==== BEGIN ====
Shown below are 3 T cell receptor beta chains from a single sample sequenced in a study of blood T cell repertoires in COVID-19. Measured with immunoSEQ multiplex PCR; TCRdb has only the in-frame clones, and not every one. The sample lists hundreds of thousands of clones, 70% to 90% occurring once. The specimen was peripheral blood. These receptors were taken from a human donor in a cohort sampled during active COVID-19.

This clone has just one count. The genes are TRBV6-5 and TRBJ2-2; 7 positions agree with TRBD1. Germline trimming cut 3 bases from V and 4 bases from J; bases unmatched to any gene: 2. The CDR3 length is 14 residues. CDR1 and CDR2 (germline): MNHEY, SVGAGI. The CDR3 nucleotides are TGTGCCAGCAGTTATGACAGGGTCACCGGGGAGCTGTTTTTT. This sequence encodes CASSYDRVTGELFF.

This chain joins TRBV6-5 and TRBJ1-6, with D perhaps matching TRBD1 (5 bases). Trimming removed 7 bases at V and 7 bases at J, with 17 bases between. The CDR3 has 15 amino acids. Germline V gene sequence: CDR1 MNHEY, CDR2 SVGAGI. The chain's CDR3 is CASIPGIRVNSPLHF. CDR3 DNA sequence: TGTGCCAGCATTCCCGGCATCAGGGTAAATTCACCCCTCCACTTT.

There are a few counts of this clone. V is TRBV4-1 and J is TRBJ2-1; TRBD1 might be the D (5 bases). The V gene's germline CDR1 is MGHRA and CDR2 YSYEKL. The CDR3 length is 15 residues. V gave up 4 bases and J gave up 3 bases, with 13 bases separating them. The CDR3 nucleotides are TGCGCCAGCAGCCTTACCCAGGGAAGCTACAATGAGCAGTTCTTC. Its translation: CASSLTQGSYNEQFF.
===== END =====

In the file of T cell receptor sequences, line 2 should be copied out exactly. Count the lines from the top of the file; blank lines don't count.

This clone has just one count. The genes are TRBV6-5 and TRBJ2-2; 7 positions agree with TRBD1. Germline trimming cut 3 bases from V and 4 bases from J; bases unmatched to any gene: 2. The CDR3 length is 14 residues. CDR1 and CDR2 (germline): MNHEY, SVGAGI. The CDR3 nucleotides are TGTGCCAGCAGTTATGACAGGGTCACCGGGGAGCTGTTTTTT. This sequence encodes CASSYDRVTGELFF.